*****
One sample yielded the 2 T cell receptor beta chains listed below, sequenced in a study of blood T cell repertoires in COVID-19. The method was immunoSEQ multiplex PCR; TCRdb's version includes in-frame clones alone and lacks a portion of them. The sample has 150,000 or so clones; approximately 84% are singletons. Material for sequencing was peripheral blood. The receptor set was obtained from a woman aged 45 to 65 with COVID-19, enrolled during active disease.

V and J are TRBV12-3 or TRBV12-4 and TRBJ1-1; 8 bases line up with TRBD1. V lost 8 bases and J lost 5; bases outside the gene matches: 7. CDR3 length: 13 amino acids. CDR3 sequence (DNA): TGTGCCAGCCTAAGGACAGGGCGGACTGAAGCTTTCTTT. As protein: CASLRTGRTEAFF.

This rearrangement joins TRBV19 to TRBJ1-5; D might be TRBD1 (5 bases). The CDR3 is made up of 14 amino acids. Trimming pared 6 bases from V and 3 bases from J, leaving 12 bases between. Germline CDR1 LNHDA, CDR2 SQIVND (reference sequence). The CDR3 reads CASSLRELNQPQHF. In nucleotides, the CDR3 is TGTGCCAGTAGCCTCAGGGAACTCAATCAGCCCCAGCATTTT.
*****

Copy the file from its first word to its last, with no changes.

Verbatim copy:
One sample yielded the 2 T cell receptor beta chains listed below, sequenced in a study of blood T cell repertoires in COVID-19. The method was immunoSEQ multiplex PCR; TCRdb's version includes in-frame clones alone and lacks a portion of them. The sample has 150,000 or so clones; approximately 84% are singletons. Material for sequencing was peripheral blood. The receptor set was obtained from a woman aged 45 to 65 with COVID-19, enrolled during active disease.

V and J are TRBV12-3 or TRBV12-4 and TRBJ1-1; 8 bases line up with TRBD1. V lost 8 bases and J lost 5; bases outside the gene matches: 7. CDR3 length: 13 amino acids. CDR3 sequence (DNA): TGTGCCAGCCTAAGGACAGGGCGGACTGAAGCTTTCTTT. As protein: CASLRTGRTEAFF.

This rearrangement joins TRBV19 to TRBJ1-5; D might be TRBD1 (5 bases). The CDR3 is made up of 14 amino acids. Trimming pared 6 bases from V and 3 bases from J, leaving 12 bases between. Germline CDR1 LNHDA, CDR2 SQIVND (reference sequence). The CDR3 reads CASSLRELNQPQHF. In nucleotides, the CDR3 is TGTGCCAGTAGCCTCAGGGAACTCAATCAGCCCCAGCATTTT.